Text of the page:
Root Causes of Refugee Problem

Root Causes of Refugee Problem

The deplorable situation of refugees throughout the world is one of the most complicated problems facing the international community today. However, the problem of refugees is not new in the world. The international organizations and voluntary agencies have played significant roles to offer legal and physical protection and assistance to this unfortunate group of people. The following are considered to be some of the reasons for such movements of refugees

Massive Violation of Human Rights

Brutal and systemic violation of fundamental human rights and freedoms of citizens either by government or agencies supported by government which indulge in the oppression, suppression and persecution of persons on grounds of race, religion, gender, nationality, membership of a particular social group or political opinion is the major root cause of mass exodus[1].

It is our contention that this indiscriminate oppression of basic human rights of persons is associated with despotic leadership which is now being nursed in Africa and other underdeveloped country where people are compelled to flee their countries to escape political intimidation, imprisonment and extermination.

Despite the available laws of nations providing for protection of human rights, there is still a massive violation of these rights. This puts question mark on the relevance of the laws and provisions of international instruments and casts a doubt as to the relevance of the existing institutional protection and the efficaciousness of the defence mechanism provided by these institutions.

Dilemma of a Fragile Modern State

One of the features of the modern state in Africa is its fragile nature. Most African States are born out of colonization during which the colonial masters did not take into consideration the ethnic differences before creating artificial boundaries. They therefore created ethnic inequalities by modernizing some regions and neglecting others through their parochial application of their own economic needs only.

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These inequalities are evident in the way and manner political, economic and administrative powers are shared in most of the developing countries such as Nigeria, Ghana, Chad to mention but few. Efforts made to rebalance the situation through the introduction of provisions such as the federal character appears to be uphill task.

In some circumstances, as a result of such inequalities clusters of loyalties may emerge which can jeopardize the evolution of true nation. The implication of such a fragile state for regional security and stability over political and economic power may spill- over the neighboring countries since the metropolitan powers imposed the modern state on Africa, pre-colonial societies without due regard to ethnic, cultural and economic background.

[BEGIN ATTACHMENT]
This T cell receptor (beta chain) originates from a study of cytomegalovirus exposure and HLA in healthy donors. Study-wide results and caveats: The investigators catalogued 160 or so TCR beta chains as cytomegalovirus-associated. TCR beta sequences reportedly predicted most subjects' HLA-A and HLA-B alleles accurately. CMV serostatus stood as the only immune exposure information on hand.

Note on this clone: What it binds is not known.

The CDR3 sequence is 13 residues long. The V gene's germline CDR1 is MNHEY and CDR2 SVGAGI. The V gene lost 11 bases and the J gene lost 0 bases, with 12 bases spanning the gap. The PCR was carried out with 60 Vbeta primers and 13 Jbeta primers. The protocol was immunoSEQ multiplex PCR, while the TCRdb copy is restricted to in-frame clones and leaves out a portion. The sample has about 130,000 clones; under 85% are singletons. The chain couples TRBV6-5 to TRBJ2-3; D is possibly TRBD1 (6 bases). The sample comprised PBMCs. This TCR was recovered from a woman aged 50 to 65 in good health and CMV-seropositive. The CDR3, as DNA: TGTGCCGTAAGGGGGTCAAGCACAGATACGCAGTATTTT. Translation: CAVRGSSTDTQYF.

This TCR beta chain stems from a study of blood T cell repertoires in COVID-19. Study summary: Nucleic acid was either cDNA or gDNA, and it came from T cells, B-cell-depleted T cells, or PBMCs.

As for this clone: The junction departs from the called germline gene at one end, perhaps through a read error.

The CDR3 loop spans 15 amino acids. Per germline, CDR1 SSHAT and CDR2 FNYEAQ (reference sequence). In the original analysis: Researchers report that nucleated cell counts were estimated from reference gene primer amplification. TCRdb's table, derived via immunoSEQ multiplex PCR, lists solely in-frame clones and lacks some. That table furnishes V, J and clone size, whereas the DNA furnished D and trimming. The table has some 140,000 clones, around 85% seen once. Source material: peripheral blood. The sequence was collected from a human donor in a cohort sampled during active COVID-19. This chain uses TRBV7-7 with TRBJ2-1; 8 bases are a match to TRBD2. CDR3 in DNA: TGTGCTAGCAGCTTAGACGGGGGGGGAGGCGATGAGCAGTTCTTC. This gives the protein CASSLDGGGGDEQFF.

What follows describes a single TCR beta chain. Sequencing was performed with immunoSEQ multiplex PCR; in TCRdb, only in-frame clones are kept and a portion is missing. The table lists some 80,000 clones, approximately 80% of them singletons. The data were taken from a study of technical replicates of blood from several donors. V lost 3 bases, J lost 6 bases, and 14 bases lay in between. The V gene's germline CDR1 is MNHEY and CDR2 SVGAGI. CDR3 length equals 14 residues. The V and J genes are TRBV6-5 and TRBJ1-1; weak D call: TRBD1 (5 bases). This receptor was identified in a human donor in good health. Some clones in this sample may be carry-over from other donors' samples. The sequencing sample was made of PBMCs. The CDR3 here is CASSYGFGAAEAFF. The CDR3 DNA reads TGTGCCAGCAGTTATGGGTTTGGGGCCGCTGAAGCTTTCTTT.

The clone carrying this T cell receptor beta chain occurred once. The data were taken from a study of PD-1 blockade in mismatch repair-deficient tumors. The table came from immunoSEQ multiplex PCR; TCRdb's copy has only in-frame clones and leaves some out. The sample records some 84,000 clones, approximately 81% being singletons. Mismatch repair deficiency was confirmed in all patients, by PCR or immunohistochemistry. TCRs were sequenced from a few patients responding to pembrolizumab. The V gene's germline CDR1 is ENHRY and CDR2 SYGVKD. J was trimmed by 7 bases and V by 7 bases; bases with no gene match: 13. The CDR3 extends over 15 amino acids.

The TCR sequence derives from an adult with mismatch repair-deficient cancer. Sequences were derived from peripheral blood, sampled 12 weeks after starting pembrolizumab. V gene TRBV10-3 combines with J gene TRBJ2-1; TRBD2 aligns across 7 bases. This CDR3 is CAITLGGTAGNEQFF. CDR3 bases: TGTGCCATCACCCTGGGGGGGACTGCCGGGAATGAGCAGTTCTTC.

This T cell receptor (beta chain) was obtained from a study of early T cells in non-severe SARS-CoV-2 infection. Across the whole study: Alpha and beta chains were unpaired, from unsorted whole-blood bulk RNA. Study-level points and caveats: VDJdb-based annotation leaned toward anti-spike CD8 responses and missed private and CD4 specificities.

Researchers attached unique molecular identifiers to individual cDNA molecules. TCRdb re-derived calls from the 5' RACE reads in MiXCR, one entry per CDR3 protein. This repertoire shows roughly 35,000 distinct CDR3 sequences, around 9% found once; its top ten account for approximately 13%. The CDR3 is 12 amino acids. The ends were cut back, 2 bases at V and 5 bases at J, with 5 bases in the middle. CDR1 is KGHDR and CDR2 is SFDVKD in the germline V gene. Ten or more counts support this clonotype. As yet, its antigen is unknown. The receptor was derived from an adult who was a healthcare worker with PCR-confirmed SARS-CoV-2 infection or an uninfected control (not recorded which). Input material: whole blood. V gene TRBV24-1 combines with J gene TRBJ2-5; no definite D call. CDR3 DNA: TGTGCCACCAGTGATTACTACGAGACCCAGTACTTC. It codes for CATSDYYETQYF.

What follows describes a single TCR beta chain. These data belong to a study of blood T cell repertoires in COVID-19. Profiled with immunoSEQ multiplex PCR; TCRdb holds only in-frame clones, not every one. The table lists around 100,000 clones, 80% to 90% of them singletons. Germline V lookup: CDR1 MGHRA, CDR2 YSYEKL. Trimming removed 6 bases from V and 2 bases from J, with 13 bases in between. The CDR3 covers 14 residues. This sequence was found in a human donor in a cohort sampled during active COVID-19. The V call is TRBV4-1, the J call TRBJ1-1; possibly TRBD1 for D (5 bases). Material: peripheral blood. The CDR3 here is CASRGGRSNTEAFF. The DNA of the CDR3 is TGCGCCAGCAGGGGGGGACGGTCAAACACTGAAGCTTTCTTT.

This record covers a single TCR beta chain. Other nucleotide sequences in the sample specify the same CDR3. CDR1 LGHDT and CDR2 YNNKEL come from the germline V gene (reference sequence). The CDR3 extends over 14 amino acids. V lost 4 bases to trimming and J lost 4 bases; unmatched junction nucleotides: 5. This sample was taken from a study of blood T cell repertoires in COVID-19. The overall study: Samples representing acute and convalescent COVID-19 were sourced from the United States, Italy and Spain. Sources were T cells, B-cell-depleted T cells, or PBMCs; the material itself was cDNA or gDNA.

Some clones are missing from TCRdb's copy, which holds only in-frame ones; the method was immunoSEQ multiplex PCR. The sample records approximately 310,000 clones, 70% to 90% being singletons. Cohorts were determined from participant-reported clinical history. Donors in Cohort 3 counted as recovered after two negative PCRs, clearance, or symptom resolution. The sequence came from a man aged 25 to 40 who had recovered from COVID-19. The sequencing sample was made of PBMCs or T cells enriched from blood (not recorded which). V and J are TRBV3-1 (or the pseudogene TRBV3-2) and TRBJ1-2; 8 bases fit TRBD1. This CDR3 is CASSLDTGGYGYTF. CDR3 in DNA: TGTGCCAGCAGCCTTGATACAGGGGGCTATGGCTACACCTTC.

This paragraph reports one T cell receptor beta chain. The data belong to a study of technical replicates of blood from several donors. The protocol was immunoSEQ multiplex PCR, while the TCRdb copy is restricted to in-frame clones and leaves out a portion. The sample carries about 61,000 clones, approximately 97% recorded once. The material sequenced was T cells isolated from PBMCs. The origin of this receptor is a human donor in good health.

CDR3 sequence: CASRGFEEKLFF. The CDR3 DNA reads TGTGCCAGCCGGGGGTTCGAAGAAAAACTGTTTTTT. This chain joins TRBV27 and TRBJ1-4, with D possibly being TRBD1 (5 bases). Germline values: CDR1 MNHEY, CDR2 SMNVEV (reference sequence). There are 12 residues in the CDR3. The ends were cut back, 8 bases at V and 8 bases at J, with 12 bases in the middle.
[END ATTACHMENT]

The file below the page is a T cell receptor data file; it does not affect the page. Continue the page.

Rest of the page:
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Africa has experienced countless predicaments from geographical unity versus balkanization of African state, ethnic unity versus colonial imposed political institutional diversity, all resulting in frequent regional conflicts culminating in large influx of refugee. Most of the political institutions in Africa suffer from this crisis of legitimacy which we consider as the logical consequences of lack of democracy.

Militarization and Weapons of Mass Destruction

Modern technology has brought about development of weapons of mass destruction. Violence has become the greatest factor instigating involuntary departure from lands. Western business and export practices directly support violations of human rights and consequently generate refugee flow by supplying weapons to the third world. The major portions of weapons with which wars are fought are exported to the 3rd world by the rich countries[2].

Most of the refugees arising from gulf war- Somalia-Ethiopia disputes, Iran-Iraq war, conflict in Chad to mention but few are in many ways the direct or indirect result of the first world policies, which may not aim at such results but which on the other hand cared little for the human rights standard  under their trading partners jurisdiction.

There is an evil aspect of this western export practice called militarization of the third world. By importing weapons tends to prevent and reverse the process of development itself. For instance, where Nigeria a developing country expends 30% of its revenue on military expenditure, it will likely increase its external debts which will adversely affects its trade balance.

It will also promote the rise to power of military men who are mainly interested in further militarization particularly those soldiers inherited from the colonial masters who left in their possession of keg, to powder when they lack the idea of how to put them to proper use[3].

 

[1] Human Rights, war and mass exodus, transnational perspective (1982) (11-14)

[2] Human rights and refugees –fact sheet No.20

[3] Peter Nobel “Blurred Vision in the Rich World and Violations of Human Rights – a Critical Assessment of the Human Rights of Refugees Linkage”  Bulletin on Human Rights 91/1, p.82

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